Townes Van Zandt, from the 1984 PBS series “Austin Pickers

#5 – High, Low and In Between

Townes Van Zandt High Low and In Between

I come from a long line
High and low and in between

from High, Low and In Between, 1971
The Wrecking Crew’s Don Randi plays some lovely piano on this song. It was recorded during a time of turmoil in Van Zandt’s life – his girlfriend was stabbed to death while hitchhiking her way to the recording session. It reads as biography from Van Zandt, talking about his decision to abandon his family’s riches (“the gold’s no good for spending”) for life as a cult songwriter (“the highway’s mine”).

#4 – Saint John The Gambler

Townes Van Zandt Our Mother The Mountain

When she had twenty years she turned to her mother
Saying Mother, I know that you’ll grieve
But I’ve given my soul to St John the gambler
Tomorrow comes time leave

from Our Mother the Mountain, 1969
Van Zandt’s second album married his dark songs to gothic strings, and it’s one of his best records. ‘Saint John the Gambler’ is a good microcosm of the album as a whole, a desperately dark tale of a young woman purposely plunging herself into doom. It could be corny in some hands, but Van Zandt’s voice conveys the necessary bleakness effectively.

#3 – Flyin’ Shoes

Townes Van Zandt Flyin' Shoes

Day’s full of rain
Sky’s coming down again
I get so tired
Of these same old blues

from Flyin’ Shoes, 1978
The meditative ‘Flyin’ Shoes’ was written by the Harpeth River, where the Battle of Franklin took place. It’s another beneficiary of the improved arrangements of the Flyin’ Shoes album – it’s lovely with the sparse harmonica introduction and tinkling piano.

#2 – No Place To Fall

I ain’t much of a lover it’s true
I’m here then I’m gone
And I’m forever blue
But I’m sure wanting you

from Flyin’ Shoes, 1978
Like a lot of the material from Flyin’ Shoes, ‘No Place to Fall’ was written well before it was recorded in 1978. It appeared on Live at the Old Quarter, Houston, Texas, recorded in 1973. It provided the title for a Steve Young album in 1978, and was also covered by Steve Earle. It provides some of Van Zandt’s most confessional writing, sadly beautiful.

#1 – Tower Song

Townes Van Zandt Delta Momma Blues

You built your tower strong and tall
Can’t you see it’s got to fall some day

from Delta Momma Blues, 1970
Van Zandt’s songs always seem to provide insight into the human condition. Like a lot of Van Zandt’s work, ‘Tower Song’ is faintly nihilistic, but it also finds beauty in fragility. According to a comment on songmeanings, it was an attempt to salvage his first marriage.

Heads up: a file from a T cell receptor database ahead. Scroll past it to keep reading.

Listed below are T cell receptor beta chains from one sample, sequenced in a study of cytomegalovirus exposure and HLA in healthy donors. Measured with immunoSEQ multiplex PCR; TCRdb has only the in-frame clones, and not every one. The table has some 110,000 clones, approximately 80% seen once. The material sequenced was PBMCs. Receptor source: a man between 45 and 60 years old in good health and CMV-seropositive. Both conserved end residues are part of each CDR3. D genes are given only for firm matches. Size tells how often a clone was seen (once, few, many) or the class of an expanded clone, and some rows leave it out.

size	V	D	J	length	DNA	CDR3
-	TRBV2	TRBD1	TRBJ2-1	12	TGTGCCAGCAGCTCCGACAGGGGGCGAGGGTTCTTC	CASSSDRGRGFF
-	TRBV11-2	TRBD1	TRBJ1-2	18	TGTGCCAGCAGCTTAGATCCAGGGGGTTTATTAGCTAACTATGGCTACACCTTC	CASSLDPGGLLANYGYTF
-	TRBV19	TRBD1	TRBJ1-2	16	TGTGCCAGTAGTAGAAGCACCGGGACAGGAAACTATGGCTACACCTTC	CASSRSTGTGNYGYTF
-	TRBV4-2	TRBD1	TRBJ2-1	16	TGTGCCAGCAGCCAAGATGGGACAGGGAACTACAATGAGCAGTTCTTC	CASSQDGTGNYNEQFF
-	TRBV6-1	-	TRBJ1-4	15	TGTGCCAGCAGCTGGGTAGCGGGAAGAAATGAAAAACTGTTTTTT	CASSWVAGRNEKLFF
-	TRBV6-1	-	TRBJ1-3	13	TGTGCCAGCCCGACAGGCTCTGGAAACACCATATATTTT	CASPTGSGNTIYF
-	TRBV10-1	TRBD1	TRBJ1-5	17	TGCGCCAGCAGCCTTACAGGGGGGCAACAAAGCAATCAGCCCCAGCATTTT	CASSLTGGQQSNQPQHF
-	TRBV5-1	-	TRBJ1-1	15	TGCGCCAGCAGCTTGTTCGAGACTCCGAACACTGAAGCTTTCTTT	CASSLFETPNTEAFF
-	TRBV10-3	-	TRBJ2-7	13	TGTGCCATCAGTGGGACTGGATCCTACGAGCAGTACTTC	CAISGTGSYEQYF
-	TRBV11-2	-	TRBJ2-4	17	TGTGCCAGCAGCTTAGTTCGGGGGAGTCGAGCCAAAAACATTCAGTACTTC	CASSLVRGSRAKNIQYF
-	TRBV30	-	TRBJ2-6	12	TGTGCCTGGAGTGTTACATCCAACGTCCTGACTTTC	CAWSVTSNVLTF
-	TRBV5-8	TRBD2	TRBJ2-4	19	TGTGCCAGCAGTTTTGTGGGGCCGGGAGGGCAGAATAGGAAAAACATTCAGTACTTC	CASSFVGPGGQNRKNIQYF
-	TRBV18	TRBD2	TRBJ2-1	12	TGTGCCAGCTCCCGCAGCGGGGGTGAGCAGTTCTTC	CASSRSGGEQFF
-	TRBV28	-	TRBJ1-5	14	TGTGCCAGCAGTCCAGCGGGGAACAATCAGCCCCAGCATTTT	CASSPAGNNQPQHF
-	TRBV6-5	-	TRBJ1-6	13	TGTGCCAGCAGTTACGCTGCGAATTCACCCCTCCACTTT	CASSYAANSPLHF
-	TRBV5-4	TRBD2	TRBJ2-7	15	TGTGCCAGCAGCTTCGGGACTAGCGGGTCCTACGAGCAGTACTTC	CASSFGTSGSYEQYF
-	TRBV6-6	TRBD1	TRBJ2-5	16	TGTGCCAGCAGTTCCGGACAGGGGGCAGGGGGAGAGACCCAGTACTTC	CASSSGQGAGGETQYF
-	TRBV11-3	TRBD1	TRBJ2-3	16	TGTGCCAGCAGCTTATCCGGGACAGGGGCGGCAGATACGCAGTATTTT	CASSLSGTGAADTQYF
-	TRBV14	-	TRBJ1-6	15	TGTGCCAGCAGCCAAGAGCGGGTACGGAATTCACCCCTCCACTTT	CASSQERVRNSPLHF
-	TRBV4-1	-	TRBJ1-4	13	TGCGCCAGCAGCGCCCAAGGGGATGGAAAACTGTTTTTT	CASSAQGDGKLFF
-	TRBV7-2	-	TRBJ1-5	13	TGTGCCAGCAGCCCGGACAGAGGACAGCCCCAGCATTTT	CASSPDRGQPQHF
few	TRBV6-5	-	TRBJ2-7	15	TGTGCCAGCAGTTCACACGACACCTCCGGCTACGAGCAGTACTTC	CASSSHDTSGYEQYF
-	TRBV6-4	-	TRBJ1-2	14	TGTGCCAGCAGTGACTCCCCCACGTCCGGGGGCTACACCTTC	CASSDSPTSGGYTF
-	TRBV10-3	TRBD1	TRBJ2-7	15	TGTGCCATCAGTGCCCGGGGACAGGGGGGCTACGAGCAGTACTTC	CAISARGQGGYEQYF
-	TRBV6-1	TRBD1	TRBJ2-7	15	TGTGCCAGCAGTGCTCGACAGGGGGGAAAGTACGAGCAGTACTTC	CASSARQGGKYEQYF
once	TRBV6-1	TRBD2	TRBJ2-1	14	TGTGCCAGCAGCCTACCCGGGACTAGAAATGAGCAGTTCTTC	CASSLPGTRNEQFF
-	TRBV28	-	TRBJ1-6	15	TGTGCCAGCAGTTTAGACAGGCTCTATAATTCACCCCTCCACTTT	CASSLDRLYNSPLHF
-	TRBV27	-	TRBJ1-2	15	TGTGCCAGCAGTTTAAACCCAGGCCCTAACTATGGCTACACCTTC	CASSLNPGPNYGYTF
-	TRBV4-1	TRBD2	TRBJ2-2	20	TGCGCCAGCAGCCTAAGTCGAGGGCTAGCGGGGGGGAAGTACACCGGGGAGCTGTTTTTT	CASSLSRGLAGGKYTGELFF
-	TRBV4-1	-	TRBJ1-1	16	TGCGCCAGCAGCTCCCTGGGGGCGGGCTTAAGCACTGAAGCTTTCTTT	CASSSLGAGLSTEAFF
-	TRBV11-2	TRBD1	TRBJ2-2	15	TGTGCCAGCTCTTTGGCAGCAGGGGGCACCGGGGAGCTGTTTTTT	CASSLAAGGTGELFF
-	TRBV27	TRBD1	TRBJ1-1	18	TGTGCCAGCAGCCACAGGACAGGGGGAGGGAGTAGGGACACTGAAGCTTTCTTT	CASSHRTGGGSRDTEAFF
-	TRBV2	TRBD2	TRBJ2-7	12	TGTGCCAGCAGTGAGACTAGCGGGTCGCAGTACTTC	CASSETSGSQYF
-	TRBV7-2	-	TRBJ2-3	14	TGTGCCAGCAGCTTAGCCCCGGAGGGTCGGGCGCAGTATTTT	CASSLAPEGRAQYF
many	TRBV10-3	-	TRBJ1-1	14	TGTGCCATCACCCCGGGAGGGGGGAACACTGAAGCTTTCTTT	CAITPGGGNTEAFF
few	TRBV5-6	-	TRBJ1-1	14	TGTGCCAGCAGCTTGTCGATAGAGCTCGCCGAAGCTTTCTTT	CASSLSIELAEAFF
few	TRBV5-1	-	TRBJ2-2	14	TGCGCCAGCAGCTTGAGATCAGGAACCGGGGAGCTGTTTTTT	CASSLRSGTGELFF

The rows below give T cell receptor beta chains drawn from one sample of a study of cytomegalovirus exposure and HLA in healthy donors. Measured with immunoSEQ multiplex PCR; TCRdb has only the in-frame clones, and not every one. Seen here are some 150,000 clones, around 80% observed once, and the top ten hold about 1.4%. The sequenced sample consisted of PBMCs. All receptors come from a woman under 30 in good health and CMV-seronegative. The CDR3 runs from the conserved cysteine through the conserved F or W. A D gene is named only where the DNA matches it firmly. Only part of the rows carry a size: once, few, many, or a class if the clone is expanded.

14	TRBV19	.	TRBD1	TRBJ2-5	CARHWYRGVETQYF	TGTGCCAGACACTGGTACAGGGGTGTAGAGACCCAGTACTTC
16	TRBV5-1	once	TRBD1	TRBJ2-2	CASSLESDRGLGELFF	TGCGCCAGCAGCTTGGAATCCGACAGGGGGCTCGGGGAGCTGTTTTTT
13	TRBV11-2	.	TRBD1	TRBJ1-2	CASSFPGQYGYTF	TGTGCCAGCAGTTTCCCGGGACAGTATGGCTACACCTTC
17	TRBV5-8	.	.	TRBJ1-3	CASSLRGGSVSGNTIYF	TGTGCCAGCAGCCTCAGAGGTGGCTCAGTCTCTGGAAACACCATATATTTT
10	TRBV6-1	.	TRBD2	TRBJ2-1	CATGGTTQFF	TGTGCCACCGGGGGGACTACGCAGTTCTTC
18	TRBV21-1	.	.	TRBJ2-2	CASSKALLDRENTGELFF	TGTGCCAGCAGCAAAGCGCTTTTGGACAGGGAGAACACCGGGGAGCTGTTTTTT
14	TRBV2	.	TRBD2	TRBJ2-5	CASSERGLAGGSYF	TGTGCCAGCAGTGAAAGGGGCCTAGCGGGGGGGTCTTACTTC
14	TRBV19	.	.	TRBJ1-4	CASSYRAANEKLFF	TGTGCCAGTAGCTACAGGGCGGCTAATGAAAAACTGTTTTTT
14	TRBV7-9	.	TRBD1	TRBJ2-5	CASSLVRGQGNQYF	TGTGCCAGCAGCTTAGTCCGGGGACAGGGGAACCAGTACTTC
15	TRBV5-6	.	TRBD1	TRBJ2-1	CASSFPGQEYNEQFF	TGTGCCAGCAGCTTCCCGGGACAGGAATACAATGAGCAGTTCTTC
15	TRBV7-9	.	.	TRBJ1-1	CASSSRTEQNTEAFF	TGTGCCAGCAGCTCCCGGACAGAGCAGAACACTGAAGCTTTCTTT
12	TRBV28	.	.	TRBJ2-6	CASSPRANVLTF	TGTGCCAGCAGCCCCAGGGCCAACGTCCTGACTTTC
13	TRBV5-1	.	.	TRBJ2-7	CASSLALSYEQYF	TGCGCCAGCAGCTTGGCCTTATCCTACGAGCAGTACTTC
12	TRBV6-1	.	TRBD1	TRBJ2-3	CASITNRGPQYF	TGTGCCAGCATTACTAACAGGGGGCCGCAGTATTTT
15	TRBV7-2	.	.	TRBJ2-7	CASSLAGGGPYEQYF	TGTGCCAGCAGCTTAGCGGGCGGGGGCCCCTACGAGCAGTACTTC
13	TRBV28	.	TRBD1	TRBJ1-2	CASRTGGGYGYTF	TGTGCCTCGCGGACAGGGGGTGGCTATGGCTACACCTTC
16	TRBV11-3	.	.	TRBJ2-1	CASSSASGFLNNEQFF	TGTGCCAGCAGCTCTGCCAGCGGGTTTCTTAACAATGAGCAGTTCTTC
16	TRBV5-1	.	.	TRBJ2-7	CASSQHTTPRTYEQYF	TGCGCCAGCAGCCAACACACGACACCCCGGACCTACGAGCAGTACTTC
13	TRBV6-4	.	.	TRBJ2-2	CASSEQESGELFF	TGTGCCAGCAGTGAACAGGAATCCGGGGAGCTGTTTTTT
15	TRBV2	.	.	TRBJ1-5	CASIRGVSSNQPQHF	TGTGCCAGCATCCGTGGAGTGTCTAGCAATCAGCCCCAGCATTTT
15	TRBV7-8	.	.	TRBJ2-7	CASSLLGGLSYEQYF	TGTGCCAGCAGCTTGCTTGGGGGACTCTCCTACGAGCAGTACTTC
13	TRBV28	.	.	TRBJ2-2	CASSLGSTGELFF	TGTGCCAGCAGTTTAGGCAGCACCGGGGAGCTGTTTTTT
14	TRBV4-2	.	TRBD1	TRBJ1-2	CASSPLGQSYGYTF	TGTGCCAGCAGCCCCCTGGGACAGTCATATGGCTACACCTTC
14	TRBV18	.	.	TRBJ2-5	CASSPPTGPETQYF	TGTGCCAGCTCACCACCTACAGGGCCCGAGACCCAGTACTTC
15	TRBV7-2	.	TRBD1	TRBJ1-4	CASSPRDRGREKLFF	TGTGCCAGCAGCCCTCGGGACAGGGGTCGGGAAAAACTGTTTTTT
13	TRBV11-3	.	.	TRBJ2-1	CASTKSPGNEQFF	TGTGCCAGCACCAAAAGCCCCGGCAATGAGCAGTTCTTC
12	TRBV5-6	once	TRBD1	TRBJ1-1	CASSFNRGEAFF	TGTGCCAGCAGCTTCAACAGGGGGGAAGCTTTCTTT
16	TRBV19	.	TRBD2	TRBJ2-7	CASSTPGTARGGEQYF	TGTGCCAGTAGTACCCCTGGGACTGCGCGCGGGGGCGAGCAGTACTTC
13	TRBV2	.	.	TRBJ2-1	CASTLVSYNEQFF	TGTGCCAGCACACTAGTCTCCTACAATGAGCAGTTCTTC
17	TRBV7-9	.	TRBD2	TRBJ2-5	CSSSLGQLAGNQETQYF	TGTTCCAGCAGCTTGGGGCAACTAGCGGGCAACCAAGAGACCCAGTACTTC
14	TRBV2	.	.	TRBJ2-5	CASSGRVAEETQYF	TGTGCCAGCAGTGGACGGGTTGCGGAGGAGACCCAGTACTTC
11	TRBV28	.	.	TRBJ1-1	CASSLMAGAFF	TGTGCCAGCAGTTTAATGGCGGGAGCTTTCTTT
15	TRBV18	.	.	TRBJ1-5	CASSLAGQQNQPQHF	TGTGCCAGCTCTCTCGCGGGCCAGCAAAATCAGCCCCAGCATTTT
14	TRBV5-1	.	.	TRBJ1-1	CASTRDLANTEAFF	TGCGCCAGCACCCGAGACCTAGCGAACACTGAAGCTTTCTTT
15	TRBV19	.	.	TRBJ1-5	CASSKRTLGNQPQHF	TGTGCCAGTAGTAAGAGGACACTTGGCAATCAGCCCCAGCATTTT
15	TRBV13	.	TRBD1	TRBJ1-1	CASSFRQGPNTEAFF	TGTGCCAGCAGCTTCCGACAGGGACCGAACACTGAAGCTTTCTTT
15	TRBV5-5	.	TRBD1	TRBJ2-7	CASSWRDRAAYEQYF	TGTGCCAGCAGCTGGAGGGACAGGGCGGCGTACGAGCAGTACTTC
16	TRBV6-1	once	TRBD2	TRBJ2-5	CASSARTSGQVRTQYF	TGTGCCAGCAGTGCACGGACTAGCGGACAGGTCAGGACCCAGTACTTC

Did I miss your favourite Townes Van Zandt song?

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Graham Fyfe is probably the only music blogger to appreciate Neil Diamond and Ariana Grande. Aphoristic Album Reviews features reviews and blog posts across a growing spectrum of popular music.


  1. It’s interesting – in films, when there’s a big gap between filming & release, chances are, the film isn’t so great.
    Yet with music, with artists like Neil Young / The Modern Lovers / and as you said with Townes Van Zandt, sometimes their best work sat on the shelf for a few years before finally coming out!

  2. I haven’t heard half of these songs. I know his folks committed him to an asylum and approved EST at minimum and probably worse. Thank you very much for creating the playlist I’m going to listen to in just a minute here. My favorites you didn’t list are “Tecumseh Valley” “Sanitarium Blues” “Dead Flowers” and “If I Needed You.” Let’s face it, all of his songs are precious jewels.

  3. The guy was a natural songwriter. I’m not familiar with all of the songs but I know most of them. He is another artist I want to explore more. I heard him mostly from friends.

    • Reminds me of Paul Westerberg a bit – although Van Zandt’s issues were a lot more extreme. Talented songwriter who was prone to self-sabotage.

  4. Coincidentally, I just spun my vinyl copy of Old Quarter last night. I’ve decided that “No Place to Fall” is one of the most beautiful songs ever written. Happy to see it as your #2.

    • I love the lyrics on that one, particularly the line I quoted. It’s very vulnerable, but that’s hardly unusual for Van Zandt.